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Autobiography of a lesser known local

For this installment, I’ve chosen to review what I deem an unappreciated classic, the autobiography of photographer William Henry Jackson.

Entitled “Time Exposure” and published in 1940, it tells the story of a most remarkable yet little known individual from New York’s North Country.

Born in 1843 in Keeseville, in Clinton County, Jackson moved with his family several times while he was still young. His father, a blacksmith and wagon maker, eventually bought a 200-acre farm near Peru. Not yet 20, William enlisted as a soldier in the Civil War; he served at the Battle of Gettysburg. This in itself might not be remarkable, but there weren’t many Gettysburg veterans who then lived long enough to hear about Pearl Harbor.

Jackson learned the art of photography and appeared to be settled with a firm in Burlington, Vermont, when his fiancee let him know their marriage was off. Unwilling or unable to face family and friends after that disappointment, he hopped a train for New York City, then headed west.

After a couple of years accompanying wagon trains and driving cattle and horses, he returned to photography, this time in Omaha. By chance, Ferdinand Hayden, leader for the United States Geological Survey, stopped at his studio. Consequently, in 1870, the Peru farm boy began eight years of service on government surveys of the American West.

That’s how he came to be the first person to capture images of fabled Yellowstone. In fact, was Jackson’s photos helped convince Congress to establish our country’s first national park. Further explorations followed as he visited Wyoming’s Tetons and traversed Colorado to Estes Park and the Gunnison River. Jackson also gets credited with being the first white American to see the ancient cliff dwellings at Mesa Verde.

In time, Denver became his home base, but he continued to indulge his wanderlust. Railroads commissioned him to provide pictures for marketing purposes. He created a three-dimensional panorama of the Geological Surveys for the Centennial Exposition in Philadelphia, then took on a similar project for Chicago’s Columbian Exposition of 1893. (Lest I forget, let me tell you now, he also attended the 1939 World’s Fair in New York.)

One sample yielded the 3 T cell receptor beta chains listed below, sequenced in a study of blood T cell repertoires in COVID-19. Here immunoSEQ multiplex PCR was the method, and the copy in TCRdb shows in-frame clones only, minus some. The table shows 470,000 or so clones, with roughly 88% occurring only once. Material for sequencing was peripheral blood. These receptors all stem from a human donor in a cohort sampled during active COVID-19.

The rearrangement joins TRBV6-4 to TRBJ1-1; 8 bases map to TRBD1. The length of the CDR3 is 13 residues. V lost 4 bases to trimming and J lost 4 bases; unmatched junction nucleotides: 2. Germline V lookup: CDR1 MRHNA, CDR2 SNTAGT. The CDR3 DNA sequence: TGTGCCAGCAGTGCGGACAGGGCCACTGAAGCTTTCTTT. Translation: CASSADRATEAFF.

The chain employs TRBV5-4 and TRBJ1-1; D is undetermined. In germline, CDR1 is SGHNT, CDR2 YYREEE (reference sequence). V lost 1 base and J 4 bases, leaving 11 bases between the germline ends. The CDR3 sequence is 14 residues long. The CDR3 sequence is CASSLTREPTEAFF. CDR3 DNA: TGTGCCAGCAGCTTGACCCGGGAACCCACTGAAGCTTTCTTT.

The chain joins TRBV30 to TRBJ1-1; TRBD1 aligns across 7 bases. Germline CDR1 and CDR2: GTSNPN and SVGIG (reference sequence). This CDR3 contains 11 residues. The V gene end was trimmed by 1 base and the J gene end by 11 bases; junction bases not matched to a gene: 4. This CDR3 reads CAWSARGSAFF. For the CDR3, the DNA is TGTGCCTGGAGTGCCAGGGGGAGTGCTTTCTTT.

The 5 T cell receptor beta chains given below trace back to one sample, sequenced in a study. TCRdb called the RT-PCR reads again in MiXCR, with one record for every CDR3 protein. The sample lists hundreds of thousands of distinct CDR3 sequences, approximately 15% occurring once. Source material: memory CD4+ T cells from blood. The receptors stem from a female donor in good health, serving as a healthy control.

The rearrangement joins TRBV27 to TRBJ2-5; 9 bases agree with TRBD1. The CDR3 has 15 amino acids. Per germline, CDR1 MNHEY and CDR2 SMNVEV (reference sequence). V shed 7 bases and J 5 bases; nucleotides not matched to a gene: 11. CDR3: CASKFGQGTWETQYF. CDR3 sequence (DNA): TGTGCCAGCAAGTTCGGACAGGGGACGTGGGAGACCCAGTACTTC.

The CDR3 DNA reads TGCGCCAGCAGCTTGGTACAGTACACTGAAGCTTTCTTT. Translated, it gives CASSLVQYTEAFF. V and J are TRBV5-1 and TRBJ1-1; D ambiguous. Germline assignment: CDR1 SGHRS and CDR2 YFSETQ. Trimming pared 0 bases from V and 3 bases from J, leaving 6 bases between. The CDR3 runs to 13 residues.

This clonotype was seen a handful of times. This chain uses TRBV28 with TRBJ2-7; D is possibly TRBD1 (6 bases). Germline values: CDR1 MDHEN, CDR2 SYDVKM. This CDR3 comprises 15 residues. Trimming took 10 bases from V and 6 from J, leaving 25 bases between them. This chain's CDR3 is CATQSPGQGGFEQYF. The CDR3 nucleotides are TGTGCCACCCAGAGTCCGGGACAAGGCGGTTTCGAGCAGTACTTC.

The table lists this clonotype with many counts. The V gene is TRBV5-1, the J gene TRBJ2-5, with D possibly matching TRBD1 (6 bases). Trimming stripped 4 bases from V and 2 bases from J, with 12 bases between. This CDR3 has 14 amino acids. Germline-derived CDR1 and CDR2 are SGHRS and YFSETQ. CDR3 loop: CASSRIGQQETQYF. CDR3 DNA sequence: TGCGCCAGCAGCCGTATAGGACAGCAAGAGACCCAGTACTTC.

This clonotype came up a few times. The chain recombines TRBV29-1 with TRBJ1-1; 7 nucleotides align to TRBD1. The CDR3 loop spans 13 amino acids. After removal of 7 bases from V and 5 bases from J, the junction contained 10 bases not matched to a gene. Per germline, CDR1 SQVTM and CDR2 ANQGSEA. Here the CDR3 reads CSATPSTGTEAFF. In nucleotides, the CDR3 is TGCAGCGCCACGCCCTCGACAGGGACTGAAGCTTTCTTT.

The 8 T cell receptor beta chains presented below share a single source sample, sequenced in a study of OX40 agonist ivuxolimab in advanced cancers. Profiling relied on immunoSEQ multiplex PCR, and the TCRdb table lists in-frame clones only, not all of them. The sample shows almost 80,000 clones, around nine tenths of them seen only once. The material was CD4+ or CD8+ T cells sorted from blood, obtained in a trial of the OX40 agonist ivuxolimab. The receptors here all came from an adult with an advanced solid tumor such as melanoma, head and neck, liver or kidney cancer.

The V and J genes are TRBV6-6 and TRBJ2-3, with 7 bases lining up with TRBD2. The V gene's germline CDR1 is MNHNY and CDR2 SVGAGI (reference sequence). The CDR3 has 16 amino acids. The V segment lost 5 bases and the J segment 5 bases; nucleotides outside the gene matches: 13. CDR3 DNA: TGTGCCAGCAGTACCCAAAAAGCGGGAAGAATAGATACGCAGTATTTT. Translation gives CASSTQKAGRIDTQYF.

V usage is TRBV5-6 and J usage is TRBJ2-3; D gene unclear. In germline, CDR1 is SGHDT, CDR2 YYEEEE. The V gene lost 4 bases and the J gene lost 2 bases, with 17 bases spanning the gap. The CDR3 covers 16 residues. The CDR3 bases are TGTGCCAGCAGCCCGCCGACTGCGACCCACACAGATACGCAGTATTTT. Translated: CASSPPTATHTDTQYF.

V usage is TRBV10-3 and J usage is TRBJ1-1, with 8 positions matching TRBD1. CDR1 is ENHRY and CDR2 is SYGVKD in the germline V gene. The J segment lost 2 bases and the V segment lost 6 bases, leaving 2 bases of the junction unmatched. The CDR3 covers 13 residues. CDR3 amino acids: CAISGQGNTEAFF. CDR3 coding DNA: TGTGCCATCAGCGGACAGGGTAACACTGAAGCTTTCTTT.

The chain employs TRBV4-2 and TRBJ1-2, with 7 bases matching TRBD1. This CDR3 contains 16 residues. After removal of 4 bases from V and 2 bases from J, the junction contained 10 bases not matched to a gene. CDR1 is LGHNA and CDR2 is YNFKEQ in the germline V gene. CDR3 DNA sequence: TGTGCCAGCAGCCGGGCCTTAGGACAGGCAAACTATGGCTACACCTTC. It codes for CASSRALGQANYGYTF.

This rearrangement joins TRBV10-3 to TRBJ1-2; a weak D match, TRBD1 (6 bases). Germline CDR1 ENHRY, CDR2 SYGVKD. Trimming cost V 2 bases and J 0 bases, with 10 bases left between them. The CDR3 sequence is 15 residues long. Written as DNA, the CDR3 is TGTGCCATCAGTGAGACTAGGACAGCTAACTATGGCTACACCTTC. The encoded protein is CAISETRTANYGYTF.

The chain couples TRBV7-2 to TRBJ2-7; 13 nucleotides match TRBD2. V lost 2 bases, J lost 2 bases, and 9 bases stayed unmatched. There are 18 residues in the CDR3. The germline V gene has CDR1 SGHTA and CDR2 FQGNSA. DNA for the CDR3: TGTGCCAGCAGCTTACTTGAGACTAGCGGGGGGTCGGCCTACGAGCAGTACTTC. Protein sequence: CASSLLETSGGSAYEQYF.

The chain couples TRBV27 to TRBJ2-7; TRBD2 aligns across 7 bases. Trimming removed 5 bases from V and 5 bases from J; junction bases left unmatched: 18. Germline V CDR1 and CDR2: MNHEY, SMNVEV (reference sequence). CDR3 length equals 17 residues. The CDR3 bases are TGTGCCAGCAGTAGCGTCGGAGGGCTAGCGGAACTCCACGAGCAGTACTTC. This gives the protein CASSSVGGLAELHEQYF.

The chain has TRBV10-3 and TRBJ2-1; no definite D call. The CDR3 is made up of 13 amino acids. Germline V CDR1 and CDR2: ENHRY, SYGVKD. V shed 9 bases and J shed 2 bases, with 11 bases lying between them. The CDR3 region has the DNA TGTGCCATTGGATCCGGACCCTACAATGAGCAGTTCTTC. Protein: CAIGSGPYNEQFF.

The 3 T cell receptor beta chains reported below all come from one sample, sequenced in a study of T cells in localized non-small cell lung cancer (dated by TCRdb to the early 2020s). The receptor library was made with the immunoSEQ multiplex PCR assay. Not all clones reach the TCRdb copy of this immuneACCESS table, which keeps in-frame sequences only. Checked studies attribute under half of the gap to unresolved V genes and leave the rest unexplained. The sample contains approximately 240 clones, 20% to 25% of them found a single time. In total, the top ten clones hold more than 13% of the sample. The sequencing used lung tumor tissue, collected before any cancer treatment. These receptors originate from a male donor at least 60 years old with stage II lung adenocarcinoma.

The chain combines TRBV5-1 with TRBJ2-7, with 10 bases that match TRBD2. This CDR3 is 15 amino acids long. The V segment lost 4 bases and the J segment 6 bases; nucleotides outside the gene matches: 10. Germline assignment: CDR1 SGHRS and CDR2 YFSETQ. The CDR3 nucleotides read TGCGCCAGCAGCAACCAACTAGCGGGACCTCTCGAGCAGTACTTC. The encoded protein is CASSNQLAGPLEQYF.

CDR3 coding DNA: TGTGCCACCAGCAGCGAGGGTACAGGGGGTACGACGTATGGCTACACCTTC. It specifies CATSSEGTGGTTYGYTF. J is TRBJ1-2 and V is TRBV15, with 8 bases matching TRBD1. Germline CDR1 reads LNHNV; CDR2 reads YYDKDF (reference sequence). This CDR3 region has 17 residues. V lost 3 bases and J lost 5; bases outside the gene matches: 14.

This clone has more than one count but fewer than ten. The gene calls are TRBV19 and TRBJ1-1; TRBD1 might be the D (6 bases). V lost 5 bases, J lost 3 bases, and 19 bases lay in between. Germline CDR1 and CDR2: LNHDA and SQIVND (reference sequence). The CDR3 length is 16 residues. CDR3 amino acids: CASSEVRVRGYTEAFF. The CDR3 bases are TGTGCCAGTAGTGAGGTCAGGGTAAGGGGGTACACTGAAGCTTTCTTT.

Following all this, he circled the world on a loosely organized junket, selling photographs to Harper’s Weekly in order to assure some income. Exotic destinations included Egypt, India and Japan; he was arrested for taking a photograph of a fort in Singapore. The journey ended with a trek by steamboat, rail, and horse-drawn sledge across Siberia, taking advantage of frozen rivers to cross in lieu of bridges.

New technology didn’t faze him. When the Detroit Publishing Company developed a revolutionary new color reproduction process, it hired Jackson in 1898 to travel the world and take photographs that could be used for the era’s new trendy creation, the postcard. In time, he became the firm’s chief executive. Being in Detroit also gave him opportunity to watch the birth of the auto industry; he bragged about learning to drive a Model T after he turned 60.

I suppose I could tell you that he entitled the next-to-last chapter of the autobiography “I Retire.” After his wife died in 1918, he relocated to Washington, D.C., where he indulged himself visiting the Smithsonian Museum and Library of Congress on a regular basis. But I should also note that the final chapter is named, “I Go To Work.”

Some of that work involved a commission in 1934 to paint four 30-by-60-foot murals for the newly constructed offices of the Department of the Interior. Carefully researched, these helped further memorialize the Geological Surveys of the 1870s. In addition he managed to complete about 50 additional paintings of western scenes.

During the late 1930s, Jackson made a few visits back to his childhood home in Clinton County. On one trip, he satisfied his long-held desire to find the exact spot of the family farm. In 1940 – at age 97 – he marched in New York City’s Memorial Day parade. That’s also the year in which he published this autobiography.

Not only did Jackson live a full and eventful life, but he writes about it in a very engaging manner. Passages are richly descriptive, his sense of humor comes through vividly, and he displays a remarkable memory for detail. Endearing sketches and historic photos help illustrate the text. On occasion, there’s a reference that wouldn’t pass today’s scrutiny on racial consciousness, but I’d argue such comments have to be put into context with the era.

His final sentence reads: “I have been one of the fortunate.” Anyone who reads this book will likely agree.